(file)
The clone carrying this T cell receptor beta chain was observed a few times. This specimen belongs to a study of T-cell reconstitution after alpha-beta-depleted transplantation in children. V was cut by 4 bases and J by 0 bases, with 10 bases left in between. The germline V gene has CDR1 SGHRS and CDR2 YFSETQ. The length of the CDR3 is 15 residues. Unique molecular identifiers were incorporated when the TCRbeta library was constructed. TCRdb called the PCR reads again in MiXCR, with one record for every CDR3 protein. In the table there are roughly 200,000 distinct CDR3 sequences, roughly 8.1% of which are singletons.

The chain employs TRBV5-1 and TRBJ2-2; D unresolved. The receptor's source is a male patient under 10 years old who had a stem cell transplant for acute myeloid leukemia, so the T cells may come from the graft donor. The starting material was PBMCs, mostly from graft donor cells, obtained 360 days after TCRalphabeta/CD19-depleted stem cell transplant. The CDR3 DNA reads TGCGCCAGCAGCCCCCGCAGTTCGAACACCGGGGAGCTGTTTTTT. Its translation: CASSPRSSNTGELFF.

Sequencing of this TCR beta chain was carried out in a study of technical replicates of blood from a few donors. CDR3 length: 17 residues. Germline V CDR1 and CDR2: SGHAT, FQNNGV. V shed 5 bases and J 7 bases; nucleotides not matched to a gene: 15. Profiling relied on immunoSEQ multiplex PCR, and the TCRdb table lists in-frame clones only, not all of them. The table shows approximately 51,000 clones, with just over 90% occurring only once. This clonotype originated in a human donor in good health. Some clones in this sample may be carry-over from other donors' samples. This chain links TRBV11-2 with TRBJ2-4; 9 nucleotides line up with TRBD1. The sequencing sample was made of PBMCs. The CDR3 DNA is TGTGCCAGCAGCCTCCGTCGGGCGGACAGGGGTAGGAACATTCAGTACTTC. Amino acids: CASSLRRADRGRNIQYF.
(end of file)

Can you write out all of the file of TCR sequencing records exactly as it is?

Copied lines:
The clone carrying this T cell receptor beta chain was observed a few times. This specimen belongs to a study of T-cell reconstitution after alpha-beta-depleted transplantation in children. V was cut by 4 bases and J by 0 bases, with 10 bases left in between. The germline V gene has CDR1 SGHRS and CDR2 YFSETQ. The length of the CDR3 is 15 residues. Unique molecular identifiers were incorporated when the TCRbeta library was constructed. TCRdb called the PCR reads again in MiXCR, with one record for every CDR3 protein. In the table there are roughly 200,000 distinct CDR3 sequences, roughly 8.1% of which are singletons.

The chain employs TRBV5-1 and TRBJ2-2; D unresolved. The receptor's source is a male patient under 10 years old who had a stem cell transplant for acute myeloid leukemia, so the T cells may come from the graft donor. The starting material was PBMCs, mostly from graft donor cells, obtained 360 days after TCRalphabeta/CD19-depleted stem cell transplant. The CDR3 DNA reads TGCGCCAGCAGCCCCCGCAGTTCGAACACCGGGGAGCTGTTTTTT. Its translation: CASSPRSSNTGELFF.

Sequencing of this TCR beta chain was carried out in a study of technical replicates of blood from a few donors. CDR3 length: 17 residues. Germline V CDR1 and CDR2: SGHAT, FQNNGV. V shed 5 bases and J 7 bases; nucleotides not matched to a gene: 15. Profiling relied on immunoSEQ multiplex PCR, and the TCRdb table lists in-frame clones only, not all of them. The table shows approximately 51,000 clones, with just over 90% occurring only once. This clonotype originated in a human donor in good health. Some clones in this sample may be carry-over from other donors' samples. This chain links TRBV11-2 with TRBJ2-4; 9 nucleotides line up with TRBD1. The sequencing sample was made of PBMCs. The CDR3 DNA is TGTGCCAGCAGCCTCCGTCGGGCGGACAGGGGTAGGAACATTCAGTACTTC. Amino acids: CASSLRRADRGRNIQYF.